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MTA Bus Co.’s motion to dismiss for failure to serve a Notice of Claim (or Demand) denied upon the First Department’s finding that it is equitably estopped from claiming that it is not the proper party. Singh v Metropolitan Transp. Auth.
Comment: While the Appellate Court does not give the details of the estoppel, from the lower court papers it appears that MTA Bus had sent 50-H notices on its letterhead claiming that the hearings were required on behalf of the MTA Bus Co., thus misleading plaintiff into believing that a separate Notice of Claim did not have to be served on MTA Bus Co.
Defendants’ motions to set aside verdict finding that passenger sustained a serious injury and awarding $150,000/$50,000 past/future (1year) pain/suffering denied where plaintiff’s expert neurologist testified that plaintiff had a 50% loss of lumbar ROM and opined based on his examination and review of her MRI that the herniated disc was caused by the accident. Defendants’ diagnostic radiologist’s opinion that the herniated disc was caused over several years from degeneration raised issues which the jury resolved in favor of the plaintiff. There was a rational path for the jury to come to its conclusion, precluding a directed verdict, and the verdict was based on a fair interpretation of the evidence. Defendants were properly precluded from introducing evidence of the plaintiff’s treating non-testifying doctor’s fraud as the plaintiff’s expert’s opinions were not based on that physician’s records and were therefore irrelevant. Defendants’ motions for a missing witness and missing document charge for not calling plaintiff’s non-testifying treating physician were properly denied. Eastman v Nash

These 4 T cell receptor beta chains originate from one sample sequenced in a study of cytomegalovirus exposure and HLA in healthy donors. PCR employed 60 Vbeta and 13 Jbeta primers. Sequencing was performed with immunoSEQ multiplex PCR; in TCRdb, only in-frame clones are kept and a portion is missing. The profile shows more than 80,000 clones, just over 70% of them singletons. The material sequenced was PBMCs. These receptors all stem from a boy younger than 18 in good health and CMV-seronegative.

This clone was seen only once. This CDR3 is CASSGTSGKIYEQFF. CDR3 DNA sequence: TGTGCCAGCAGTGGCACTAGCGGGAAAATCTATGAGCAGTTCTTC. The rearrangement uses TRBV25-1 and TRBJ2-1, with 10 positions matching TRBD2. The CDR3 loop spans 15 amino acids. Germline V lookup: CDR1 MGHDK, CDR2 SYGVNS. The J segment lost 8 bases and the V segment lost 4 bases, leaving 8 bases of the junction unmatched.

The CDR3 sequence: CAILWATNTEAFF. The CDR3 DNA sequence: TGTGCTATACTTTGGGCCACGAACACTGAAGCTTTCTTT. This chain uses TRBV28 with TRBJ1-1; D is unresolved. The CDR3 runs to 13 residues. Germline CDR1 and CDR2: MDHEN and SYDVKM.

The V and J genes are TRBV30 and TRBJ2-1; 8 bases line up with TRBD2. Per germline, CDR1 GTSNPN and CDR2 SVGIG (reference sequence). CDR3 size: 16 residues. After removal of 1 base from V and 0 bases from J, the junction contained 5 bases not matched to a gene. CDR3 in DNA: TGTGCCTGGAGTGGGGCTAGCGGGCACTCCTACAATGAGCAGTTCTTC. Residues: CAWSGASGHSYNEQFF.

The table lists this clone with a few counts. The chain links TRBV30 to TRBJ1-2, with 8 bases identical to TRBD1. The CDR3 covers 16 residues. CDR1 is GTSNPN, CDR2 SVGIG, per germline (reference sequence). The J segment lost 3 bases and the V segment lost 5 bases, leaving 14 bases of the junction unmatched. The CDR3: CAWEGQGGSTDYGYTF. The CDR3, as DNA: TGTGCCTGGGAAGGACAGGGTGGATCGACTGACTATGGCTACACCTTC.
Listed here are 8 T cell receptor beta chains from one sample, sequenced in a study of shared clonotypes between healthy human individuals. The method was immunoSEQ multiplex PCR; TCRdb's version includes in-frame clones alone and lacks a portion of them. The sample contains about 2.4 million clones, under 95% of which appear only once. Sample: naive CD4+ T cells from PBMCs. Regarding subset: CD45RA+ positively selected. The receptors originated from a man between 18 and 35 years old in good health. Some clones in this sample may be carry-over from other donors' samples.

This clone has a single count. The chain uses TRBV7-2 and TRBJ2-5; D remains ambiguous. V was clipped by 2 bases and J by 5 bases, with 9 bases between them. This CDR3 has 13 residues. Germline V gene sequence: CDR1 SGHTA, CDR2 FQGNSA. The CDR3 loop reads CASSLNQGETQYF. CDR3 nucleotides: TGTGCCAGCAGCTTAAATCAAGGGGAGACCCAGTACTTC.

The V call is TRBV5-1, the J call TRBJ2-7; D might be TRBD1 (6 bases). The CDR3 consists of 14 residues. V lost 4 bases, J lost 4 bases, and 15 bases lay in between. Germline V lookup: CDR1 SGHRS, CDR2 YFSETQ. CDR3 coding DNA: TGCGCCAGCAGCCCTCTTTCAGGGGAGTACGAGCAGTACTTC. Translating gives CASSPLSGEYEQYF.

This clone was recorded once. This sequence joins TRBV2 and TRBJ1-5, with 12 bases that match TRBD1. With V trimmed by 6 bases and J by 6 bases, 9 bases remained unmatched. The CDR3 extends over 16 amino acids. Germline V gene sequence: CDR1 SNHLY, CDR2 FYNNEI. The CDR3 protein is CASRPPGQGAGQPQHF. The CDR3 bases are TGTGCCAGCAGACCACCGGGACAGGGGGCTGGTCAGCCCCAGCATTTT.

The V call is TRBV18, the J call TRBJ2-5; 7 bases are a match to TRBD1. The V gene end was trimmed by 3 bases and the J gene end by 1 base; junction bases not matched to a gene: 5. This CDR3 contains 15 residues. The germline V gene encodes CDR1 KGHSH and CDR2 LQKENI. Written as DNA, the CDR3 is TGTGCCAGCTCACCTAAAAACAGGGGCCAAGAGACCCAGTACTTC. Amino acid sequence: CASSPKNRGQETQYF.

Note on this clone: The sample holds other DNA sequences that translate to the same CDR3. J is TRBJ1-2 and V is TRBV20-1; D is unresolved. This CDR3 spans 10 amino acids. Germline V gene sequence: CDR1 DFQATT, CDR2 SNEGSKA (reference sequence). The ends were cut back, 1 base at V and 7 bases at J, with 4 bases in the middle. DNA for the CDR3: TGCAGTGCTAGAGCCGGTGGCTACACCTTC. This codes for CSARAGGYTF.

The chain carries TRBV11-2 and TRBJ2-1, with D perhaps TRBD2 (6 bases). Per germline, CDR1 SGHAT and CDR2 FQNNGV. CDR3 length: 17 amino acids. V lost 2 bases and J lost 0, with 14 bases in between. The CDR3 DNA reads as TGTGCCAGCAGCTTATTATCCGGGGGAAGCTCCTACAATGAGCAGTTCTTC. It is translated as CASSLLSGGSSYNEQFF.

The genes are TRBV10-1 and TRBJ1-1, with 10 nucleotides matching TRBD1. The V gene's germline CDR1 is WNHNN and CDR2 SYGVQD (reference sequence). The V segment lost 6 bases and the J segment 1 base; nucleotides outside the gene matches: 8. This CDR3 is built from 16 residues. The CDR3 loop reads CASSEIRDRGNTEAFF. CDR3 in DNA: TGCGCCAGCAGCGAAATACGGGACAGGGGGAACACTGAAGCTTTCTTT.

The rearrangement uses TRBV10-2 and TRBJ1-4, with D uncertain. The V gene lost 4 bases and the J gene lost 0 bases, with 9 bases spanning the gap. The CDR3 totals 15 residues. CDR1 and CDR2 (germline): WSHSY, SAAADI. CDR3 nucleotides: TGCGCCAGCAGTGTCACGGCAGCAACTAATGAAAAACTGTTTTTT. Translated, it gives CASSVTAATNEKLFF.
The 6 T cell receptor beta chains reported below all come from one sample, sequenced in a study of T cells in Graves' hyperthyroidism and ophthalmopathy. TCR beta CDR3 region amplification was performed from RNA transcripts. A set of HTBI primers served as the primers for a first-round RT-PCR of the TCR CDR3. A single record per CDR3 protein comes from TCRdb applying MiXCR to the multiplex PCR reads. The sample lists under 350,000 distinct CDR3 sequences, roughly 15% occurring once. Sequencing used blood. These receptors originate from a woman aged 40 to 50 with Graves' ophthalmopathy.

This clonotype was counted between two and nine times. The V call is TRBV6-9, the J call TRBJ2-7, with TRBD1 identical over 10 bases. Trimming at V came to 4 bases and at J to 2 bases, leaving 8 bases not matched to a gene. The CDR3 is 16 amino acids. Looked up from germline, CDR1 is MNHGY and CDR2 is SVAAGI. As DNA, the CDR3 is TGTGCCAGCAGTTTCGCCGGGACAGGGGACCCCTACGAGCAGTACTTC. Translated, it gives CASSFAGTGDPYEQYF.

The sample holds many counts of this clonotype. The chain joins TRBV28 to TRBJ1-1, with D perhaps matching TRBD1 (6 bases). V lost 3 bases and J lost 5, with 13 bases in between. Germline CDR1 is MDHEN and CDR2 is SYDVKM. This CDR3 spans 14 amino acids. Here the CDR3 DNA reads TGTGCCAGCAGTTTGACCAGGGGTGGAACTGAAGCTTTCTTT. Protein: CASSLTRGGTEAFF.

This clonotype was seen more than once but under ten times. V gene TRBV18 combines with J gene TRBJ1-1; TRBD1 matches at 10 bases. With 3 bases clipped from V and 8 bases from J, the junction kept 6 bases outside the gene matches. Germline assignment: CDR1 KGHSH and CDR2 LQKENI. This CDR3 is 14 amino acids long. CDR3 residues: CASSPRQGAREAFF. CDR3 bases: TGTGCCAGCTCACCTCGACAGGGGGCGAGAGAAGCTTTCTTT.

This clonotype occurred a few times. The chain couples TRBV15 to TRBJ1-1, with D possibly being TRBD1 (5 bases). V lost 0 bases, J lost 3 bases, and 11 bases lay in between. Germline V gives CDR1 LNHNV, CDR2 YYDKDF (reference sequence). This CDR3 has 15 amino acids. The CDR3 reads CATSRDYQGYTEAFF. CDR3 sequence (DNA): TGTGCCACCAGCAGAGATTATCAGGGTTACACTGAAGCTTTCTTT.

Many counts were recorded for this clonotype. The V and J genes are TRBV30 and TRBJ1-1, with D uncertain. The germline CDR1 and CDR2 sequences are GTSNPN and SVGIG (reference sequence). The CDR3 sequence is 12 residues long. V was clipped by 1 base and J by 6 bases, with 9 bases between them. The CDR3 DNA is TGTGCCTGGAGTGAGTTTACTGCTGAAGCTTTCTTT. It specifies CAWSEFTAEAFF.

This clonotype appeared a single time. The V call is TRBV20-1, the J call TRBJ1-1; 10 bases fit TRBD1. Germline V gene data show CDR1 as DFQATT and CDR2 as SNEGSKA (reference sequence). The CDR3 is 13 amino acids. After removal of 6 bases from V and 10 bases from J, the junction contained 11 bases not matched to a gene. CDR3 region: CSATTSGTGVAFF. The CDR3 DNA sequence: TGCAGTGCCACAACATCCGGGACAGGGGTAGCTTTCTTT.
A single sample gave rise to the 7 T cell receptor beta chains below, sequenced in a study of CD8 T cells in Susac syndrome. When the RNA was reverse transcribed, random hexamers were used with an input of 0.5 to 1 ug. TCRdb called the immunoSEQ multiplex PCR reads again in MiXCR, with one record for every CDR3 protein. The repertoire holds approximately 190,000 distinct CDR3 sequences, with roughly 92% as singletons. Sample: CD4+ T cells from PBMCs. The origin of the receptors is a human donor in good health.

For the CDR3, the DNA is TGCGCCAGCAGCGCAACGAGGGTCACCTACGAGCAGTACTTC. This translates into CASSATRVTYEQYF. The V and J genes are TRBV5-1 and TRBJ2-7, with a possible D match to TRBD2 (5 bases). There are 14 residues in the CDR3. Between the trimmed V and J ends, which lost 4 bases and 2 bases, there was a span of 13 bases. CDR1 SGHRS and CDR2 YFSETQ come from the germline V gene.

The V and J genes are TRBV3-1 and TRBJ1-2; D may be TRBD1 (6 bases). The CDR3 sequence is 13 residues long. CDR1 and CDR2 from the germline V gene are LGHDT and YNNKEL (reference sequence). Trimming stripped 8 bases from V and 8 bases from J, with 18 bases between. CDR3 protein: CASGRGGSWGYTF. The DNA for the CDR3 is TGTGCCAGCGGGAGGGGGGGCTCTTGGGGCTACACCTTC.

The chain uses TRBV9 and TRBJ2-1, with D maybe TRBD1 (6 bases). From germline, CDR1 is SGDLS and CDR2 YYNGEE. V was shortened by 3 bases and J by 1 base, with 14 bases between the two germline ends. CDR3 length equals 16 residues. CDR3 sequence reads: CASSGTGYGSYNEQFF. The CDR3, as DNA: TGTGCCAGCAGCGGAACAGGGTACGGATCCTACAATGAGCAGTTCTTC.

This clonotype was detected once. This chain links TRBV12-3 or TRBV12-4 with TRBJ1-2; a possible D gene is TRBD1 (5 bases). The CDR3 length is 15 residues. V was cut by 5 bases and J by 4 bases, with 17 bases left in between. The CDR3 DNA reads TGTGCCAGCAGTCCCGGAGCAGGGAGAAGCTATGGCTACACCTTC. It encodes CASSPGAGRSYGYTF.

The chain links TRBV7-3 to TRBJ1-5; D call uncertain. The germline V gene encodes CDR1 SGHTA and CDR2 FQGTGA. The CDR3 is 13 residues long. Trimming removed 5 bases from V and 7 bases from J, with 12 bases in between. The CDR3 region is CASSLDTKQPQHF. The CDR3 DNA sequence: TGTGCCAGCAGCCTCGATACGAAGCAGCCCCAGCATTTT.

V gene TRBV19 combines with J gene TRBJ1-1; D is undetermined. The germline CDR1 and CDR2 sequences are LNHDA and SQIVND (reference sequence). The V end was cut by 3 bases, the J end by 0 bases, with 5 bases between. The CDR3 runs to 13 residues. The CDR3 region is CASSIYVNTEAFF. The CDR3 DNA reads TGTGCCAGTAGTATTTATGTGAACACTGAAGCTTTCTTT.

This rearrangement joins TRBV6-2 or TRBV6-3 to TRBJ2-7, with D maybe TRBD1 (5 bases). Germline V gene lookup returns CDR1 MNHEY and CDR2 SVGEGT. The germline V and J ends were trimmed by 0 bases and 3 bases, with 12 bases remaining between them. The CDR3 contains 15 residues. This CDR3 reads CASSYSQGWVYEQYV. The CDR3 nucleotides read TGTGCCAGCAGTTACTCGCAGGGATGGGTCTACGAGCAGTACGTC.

Manufacturer’s motion to amend its Answer to include a counterclaim against the plaintiff-mother of the 4-year-old plaintiff who was injured by the blades of a handheld stick blender she left on a counter she got something from the freezer denied as palpably devoid of merit because it was a claim of negligent supervision by a parent, impermissible under Holodook v. Spencer, 36 NY2d 35 (1974.) Siragusa v Conair Corp.
Comment: The prohibition against imputing a parent’s negligence to a child’s claim is codified in Gen Oblig § 3-111.
The lower court providently exercised its discretion in dismissing the action for an assault which took place on an airplane at JFK where both parties were citizens and residents of South Korea, the plaintiff was treated in Seoul and criminal charges were brought in Seoul. The movant has the burden of proving that public or private interest factors weigh against the action being brought in New York. Here all potential witnesses were in South Korea. Park v Heather Hyun-Ah Cho
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Landlord failed to meet its burden for summary judgment where plaintiff testified that she complained about the damaged ceiling to the superintendent, including her concern that it would fall on her head. Superintendent’s testimony that no such complaints were made to him raised a question of credibility for a jury to determine and defendant’s claim on appeal that superintendent was only a tenant with no authority to receive complaints was not considered as it was raised for the first time on appeal. Res ipsa loquitur did not apply as the plaintiff was in possession of the apartment for a year prior to the accident precluding a finding that the ceiling was in the exclusive control of the landlord. Correa v Matsias